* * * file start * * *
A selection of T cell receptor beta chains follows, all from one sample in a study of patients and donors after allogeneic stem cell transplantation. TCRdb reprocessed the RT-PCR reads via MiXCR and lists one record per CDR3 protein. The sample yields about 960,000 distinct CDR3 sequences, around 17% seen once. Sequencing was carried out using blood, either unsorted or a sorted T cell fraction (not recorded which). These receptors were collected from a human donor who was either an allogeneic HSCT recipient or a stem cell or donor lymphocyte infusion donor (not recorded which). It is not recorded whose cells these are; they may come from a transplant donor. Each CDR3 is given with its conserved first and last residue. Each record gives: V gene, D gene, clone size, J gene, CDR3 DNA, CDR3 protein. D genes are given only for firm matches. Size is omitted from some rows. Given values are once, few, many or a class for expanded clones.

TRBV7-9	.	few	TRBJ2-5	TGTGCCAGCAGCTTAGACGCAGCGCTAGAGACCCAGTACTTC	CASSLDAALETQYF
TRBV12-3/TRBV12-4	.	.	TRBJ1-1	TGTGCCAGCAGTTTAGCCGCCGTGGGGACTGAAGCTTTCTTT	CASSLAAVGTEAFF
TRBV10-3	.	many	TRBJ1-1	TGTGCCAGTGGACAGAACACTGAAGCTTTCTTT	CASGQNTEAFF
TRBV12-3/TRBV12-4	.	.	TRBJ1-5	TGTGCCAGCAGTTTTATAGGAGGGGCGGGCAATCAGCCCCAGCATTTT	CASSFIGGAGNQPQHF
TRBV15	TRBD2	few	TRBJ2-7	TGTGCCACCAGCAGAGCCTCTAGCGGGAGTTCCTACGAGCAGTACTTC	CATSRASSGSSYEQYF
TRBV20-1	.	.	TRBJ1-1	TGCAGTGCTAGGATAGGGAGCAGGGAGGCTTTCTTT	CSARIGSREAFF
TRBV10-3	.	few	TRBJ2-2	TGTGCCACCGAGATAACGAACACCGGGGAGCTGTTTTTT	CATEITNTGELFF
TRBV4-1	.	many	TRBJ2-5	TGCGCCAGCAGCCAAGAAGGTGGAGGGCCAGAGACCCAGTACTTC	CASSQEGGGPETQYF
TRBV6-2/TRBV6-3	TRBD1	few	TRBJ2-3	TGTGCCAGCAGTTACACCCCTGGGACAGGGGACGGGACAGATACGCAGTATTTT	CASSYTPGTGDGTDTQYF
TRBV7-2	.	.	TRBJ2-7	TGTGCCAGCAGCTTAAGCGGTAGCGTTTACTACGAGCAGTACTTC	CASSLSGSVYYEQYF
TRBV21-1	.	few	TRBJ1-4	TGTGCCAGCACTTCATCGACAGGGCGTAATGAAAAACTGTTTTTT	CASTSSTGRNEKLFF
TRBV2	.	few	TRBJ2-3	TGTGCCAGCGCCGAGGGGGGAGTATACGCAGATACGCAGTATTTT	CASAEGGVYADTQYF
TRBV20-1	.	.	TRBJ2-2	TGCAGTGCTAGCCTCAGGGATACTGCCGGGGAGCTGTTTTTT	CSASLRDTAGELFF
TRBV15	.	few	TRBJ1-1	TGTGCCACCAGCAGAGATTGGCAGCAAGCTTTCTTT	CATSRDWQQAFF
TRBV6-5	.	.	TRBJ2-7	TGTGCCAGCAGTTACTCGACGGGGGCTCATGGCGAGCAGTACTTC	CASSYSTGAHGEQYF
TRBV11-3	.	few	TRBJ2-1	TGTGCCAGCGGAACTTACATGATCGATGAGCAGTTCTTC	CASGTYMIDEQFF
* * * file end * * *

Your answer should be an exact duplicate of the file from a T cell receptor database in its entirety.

A selection of T cell receptor beta chains follows, all from one sample in a study of patients and donors after allogeneic stem cell transplantation. TCRdb reprocessed the RT-PCR reads via MiXCR and lists one record per CDR3 protein. The sample yields about 960,000 distinct CDR3 sequences, around 17% seen once. Sequencing was carried out using blood, either unsorted or a sorted T cell fraction (not recorded which). These receptors were collected from a human donor who was either an allogeneic HSCT recipient or a stem cell or donor lymphocyte infusion donor (not recorded which). It is not recorded whose cells these are; they may come from a transplant donor. Each CDR3 is given with its conserved first and last residue. Each record gives: V gene, D gene, clone size, J gene, CDR3 DNA, CDR3 protein. D genes are given only for firm matches. Size is omitted from some rows. Given values are once, few, many or a class for expanded clones.

TRBV7-9	.	few	TRBJ2-5	TGTGCCAGCAGCTTAGACGCAGCGCTAGAGACCCAGTACTTC	CASSLDAALETQYF
TRBV12-3/TRBV12-4	.	.	TRBJ1-1	TGTGCCAGCAGTTTAGCCGCCGTGGGGACTGAAGCTTTCTTT	CASSLAAVGTEAFF
TRBV10-3	.	many	TRBJ1-1	TGTGCCAGTGGACAGAACACTGAAGCTTTCTTT	CASGQNTEAFF
TRBV12-3/TRBV12-4	.	.	TRBJ1-5	TGTGCCAGCAGTTTTATAGGAGGGGCGGGCAATCAGCCCCAGCATTTT	CASSFIGGAGNQPQHF
TRBV15	TRBD2	few	TRBJ2-7	TGTGCCACCAGCAGAGCCTCTAGCGGGAGTTCCTACGAGCAGTACTTC	CATSRASSGSSYEQYF
TRBV20-1	.	.	TRBJ1-1	TGCAGTGCTAGGATAGGGAGCAGGGAGGCTTTCTTT	CSARIGSREAFF
TRBV10-3	.	few	TRBJ2-2	TGTGCCACCGAGATAACGAACACCGGGGAGCTGTTTTTT	CATEITNTGELFF
TRBV4-1	.	many	TRBJ2-5	TGCGCCAGCAGCCAAGAAGGTGGAGGGCCAGAGACCCAGTACTTC	CASSQEGGGPETQYF
TRBV6-2/TRBV6-3	TRBD1	few	TRBJ2-3	TGTGCCAGCAGTTACACCCCTGGGACAGGGGACGGGACAGATACGCAGTATTTT	CASSYTPGTGDGTDTQYF
TRBV7-2	.	.	TRBJ2-7	TGTGCCAGCAGCTTAAGCGGTAGCGTTTACTACGAGCAGTACTTC	CASSLSGSVYYEQYF
TRBV21-1	.	few	TRBJ1-4	TGTGCCAGCACTTCATCGACAGGGCGTAATGAAAAACTGTTTTTT	CASTSSTGRNEKLFF
TRBV2	.	few	TRBJ2-3	TGTGCCAGCGCCGAGGGGGGAGTATACGCAGATACGCAGTATTTT	CASAEGGVYADTQYF
TRBV20-1	.	.	TRBJ2-2	TGCAGTGCTAGCCTCAGGGATACTGCCGGGGAGCTGTTTTTT	CSASLRDTAGELFF
TRBV15	.	few	TRBJ1-1	TGTGCCACCAGCAGAGATTGGCAGCAAGCTTTCTTT	CATSRDWQQAFF
TRBV6-5	.	.	TRBJ2-7	TGTGCCAGCAGTTACTCGACGGGGGCTCATGGCGAGCAGTACTTC	CASSYSTGAHGEQYF
TRBV11-3	.	few	TRBJ2-1	TGTGCCAGCGGAACTTACATGATCGATGAGCAGTTCTTC	CASGTYMIDEQFF